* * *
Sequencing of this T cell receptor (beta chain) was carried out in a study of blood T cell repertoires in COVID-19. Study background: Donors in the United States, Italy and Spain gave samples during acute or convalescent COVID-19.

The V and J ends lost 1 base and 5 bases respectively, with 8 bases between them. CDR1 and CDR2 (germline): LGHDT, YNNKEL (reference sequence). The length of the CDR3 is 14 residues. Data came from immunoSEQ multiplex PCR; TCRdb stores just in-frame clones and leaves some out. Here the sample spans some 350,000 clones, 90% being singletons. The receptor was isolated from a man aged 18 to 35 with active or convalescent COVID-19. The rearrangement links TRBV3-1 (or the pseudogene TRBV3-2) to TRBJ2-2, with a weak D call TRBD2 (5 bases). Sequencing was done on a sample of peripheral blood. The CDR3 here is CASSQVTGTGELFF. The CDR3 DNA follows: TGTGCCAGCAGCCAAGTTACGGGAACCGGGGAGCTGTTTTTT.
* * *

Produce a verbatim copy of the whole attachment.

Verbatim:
Sequencing of this T cell receptor (beta chain) was carried out in a study of blood T cell repertoires in COVID-19. Study background: Donors in the United States, Italy and Spain gave samples during acute or convalescent COVID-19.

The V and J ends lost 1 base and 5 bases respectively, with 8 bases between them. CDR1 and CDR2 (germline): LGHDT, YNNKEL (reference sequence). The length of the CDR3 is 14 residues. Data came from immunoSEQ multiplex PCR; TCRdb stores just in-frame clones and leaves some out. Here the sample spans some 350,000 clones, 90% being singletons. The receptor was isolated from a man aged 18 to 35 with active or convalescent COVID-19. The rearrangement links TRBV3-1 (or the pseudogene TRBV3-2) to TRBJ2-2, with a weak D call TRBD2 (5 bases). Sequencing was done on a sample of peripheral blood. The CDR3 here is CASSQVTGTGELFF. The CDR3 DNA follows: TGTGCCAGCAGCCAAGTTACGGGAACCGGGGAGCTGTTTTTT.